• How do harms vary depending on (1) the specific type or cause of pain (eg, neuropathic, musculoskeletal [including back pain], fibromyalgia, sickle cell disease, inflammatory pain, headache disorders); (2) patient demographics; (3) patient comorbidities (including past or current substance use disorder or at high risk for addiction); and (4) the dose of opioids used?

Key Question 3. Dosing Strategies
  • In patients with chronic pain, what is the comparative effectiveness of different methods for initiating and titrating opioids on outcomes related to pain, function, and quality of life; risk of overdose, addiction, abuse, or misuse; and doses of opioids used?

  • In patients with chronic pain, what is the comparative effectiveness of immediate-release vs extended-release/long-acting (ER/LA) opioids on outcomes related to pain, function, and quality of life; risk of overdose, addiction, abuse, or misuse; and doses of opioids used?

  • In patients with chronic pain, what is the comparative effectiveness of different ER/LA opioids on outcomes related to pain, function, and quality of life and risk of overdose, addiction, abuse, or misuse?

  • In patients with chronic pain, what is the comparative effectiveness of immediate-release plus ER/LA opioids vs ER/LA opioids alone on outcomes related to pain, function, and quality of life; risk of overdose, addiction, abuse, or misuse; and doses of opioids used?

  • In patients with chronic pain, what is the comparative effectiveness of scheduled, continuous vs as-needed dosing of opioids on outcomes related to pain, function, and quality of life; risk of overdose, addiction, abuse, or misuse; and doses of opioids used?

  • In patients with chronic pain on long-term opioid therapy, what is the comparative effectiveness of dose escalation vs dose maintenance or use of dose thresholds on outcomes related to pain, function, and quality of life?

  • In patients on long-term opioid therapy, what is the comparative effectiveness of opioid rotation vs maintenance of current opioid therapy on outcomes related to pain, function, and quality of life; and doses of opioids used?

  • In patients on long-term opioid therapy, what is the comparative effectiveness of different strategies for treating acute exacerbations of chronic pain on outcomes related to pain, function, and quality of life?

  • In patients on long-term opioid therapy, what are the effects of decreasing opioid doses or of tapering off opioids vs continuation of opioids on outcomes related to pain, function, quality of life, and withdrawal?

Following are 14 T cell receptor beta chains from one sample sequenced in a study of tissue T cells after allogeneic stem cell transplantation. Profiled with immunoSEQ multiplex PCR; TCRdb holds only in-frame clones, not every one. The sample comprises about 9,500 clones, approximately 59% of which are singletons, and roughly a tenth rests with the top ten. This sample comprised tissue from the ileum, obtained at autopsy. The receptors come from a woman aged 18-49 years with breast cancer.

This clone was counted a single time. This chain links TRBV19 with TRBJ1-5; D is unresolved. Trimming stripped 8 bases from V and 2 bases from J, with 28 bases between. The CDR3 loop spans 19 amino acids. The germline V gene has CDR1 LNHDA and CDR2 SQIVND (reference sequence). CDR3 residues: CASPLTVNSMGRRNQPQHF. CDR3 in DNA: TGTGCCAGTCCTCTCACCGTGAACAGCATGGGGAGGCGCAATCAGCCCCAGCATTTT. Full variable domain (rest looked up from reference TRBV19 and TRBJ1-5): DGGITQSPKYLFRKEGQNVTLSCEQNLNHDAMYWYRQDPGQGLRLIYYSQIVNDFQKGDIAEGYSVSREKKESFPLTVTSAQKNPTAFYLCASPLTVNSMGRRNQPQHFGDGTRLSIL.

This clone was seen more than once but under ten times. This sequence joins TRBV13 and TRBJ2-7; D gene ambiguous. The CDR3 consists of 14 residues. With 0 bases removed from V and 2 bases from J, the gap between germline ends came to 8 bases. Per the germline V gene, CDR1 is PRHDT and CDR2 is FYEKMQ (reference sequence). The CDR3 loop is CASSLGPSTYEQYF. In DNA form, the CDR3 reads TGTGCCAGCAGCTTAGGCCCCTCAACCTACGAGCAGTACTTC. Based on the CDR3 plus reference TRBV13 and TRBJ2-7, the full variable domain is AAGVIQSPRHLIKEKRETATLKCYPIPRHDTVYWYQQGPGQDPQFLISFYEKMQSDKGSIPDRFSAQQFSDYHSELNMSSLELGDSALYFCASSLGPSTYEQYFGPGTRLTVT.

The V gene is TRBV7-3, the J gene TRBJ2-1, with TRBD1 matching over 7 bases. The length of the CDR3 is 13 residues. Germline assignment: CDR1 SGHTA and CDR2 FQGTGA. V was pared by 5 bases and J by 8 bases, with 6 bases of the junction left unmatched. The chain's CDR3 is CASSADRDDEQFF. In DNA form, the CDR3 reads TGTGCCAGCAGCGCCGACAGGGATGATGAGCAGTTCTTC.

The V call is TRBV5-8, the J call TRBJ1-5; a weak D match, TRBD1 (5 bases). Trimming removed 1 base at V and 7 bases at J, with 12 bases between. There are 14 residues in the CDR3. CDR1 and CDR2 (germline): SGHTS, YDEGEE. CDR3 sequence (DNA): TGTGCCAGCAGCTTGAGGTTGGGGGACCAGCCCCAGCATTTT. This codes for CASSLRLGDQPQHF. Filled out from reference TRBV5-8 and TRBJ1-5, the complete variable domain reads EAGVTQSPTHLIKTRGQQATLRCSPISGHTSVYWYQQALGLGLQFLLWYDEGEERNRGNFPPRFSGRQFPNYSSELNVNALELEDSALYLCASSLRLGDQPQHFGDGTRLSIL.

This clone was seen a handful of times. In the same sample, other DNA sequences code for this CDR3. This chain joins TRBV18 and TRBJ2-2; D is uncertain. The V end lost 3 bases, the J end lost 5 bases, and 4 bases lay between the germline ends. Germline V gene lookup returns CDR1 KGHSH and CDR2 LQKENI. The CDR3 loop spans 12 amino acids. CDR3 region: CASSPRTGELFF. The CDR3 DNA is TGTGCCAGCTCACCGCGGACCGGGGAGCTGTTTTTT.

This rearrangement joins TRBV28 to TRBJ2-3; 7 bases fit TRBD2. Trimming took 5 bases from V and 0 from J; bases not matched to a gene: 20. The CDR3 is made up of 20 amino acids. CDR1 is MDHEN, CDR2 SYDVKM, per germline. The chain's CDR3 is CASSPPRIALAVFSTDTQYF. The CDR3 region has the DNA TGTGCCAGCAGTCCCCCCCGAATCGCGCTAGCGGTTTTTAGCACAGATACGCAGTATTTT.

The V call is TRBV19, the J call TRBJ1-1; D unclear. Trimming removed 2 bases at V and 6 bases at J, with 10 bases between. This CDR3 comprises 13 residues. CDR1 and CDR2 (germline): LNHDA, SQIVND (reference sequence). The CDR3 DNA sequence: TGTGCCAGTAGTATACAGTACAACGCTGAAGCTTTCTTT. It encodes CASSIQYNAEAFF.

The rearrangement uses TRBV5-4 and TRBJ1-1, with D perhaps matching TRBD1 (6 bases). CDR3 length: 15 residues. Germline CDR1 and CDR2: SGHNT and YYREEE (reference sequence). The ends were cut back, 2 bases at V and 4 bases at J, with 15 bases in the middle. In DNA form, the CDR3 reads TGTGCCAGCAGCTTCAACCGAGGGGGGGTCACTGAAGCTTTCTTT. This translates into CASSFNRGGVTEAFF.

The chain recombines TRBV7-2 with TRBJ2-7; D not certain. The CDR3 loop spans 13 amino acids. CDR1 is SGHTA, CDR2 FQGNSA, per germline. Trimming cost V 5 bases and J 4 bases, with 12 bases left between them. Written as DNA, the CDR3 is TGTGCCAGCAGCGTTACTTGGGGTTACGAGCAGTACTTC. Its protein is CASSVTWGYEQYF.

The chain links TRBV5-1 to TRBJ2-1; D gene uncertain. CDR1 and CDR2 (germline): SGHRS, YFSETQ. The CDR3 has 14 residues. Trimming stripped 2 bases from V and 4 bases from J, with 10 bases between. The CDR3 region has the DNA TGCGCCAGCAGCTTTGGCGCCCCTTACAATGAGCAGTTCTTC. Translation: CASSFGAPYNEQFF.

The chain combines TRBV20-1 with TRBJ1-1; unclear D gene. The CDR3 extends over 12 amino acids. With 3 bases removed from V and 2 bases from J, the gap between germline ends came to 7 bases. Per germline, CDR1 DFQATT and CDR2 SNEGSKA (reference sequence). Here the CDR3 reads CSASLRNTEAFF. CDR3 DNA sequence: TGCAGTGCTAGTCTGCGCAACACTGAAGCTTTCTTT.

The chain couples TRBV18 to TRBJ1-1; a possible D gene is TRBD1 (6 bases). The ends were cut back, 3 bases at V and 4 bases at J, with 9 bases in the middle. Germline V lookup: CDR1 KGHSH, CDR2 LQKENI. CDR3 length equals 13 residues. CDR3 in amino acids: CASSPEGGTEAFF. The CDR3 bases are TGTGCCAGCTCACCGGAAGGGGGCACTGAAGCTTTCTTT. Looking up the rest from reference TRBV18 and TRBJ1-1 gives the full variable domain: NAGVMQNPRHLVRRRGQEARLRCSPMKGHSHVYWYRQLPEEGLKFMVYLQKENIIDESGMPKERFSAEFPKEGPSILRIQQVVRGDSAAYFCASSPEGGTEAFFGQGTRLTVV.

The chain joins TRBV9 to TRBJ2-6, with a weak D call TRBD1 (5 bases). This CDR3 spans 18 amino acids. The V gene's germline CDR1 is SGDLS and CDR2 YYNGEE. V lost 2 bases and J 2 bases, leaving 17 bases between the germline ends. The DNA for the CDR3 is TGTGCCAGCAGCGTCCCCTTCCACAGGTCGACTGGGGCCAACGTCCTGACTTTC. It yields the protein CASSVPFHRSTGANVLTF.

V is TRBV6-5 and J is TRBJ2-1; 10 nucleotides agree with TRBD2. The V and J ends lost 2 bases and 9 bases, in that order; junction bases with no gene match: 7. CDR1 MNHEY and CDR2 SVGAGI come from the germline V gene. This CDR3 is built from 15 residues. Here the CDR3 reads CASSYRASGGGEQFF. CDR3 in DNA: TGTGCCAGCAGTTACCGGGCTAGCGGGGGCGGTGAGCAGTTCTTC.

• In patients on long-term opioid therapy, what is the comparative effectiveness of different tapering protocols and strategies on measures related to pain, function, quality of life, withdrawal symptoms, and likelihood of opioid cessation?

Key Question 4. Risk Assessment and Risk Mitigation Strategies
  • In patients with chronic pain being considered for long-term opioid therapy, what is the accuracy of instruments for predicting risk of opioid overdose, addiction, abuse, or misuse?

  • In patients with chronic pain, what is the effectiveness of use of risk prediction instruments on outcomes related to overdose, addiction, abuse, or misuse?

  • In patients with chronic pain prescribed long-term opioid therapy, what is the effectiveness of risk mitigation strategies, including (1) opioid management plans, (2) patient education, (3) urine drug screening, (4) use of prescription drug monitoring program data, (5) use of monitoring instruments, (6) more frequent monitoring intervals, (7) pill counts, and (8) use of abuse-deterrent formulations on outcomes related to overdose, addiction, abuse, or misuse?

  • What is the comparative effectiveness of treatment strategies for managing patients with addiction to prescription opioids on outcomes related to overdose, abuse, misuse, pain, function, and quality of life?

Key Question 5. Effect of Opioid Therapy for Acute Pain on Long-term Use
  • In patients with acute pain, what are the effects of prescribing opioid therapy vs not prescribing opioid therapy for acute pain on long-term opioid use?

Key questions 1-4 were developed for the Agency for Healthcare Research and Quality review.7

CDC updated the systematic literature search using search terms for opioid therapy, specific opioids, chronic pain, and comparative study designs; assessed the overall strength of each body of evidence using methods developed by the GRADE Working Group; and qualitatively synthesized results. Complete methods and data for the clinical evidence review, including information about data sources and searches, study selection, data extraction and quality assessment, data synthesis, and update search yield and new evidence may be found in the MMWR and associated online appendixes.11

The updated review revealed that evidence on long-term opioid therapy for chronic pain outside of end-of-life care remains limited, with insufficient evidence to determine long-term benefits, although evidence suggests risk of serious harms that is dose-dependent. Table 1 provides a summary of the evidence and the quality ratings assigned. Full details on methodology and findings are available in the 2014 AHRQ report7 and the MMWR report.11 The body of evidence for each clinical question was categorized as evidence type 3 or 4 (observational studies or randomized clinical trials with notable limitations or clinical experience and observation). We highlight important findings from the review for each key question (KQ) below.

KQ1: Effectiveness and Comparative Effectiveness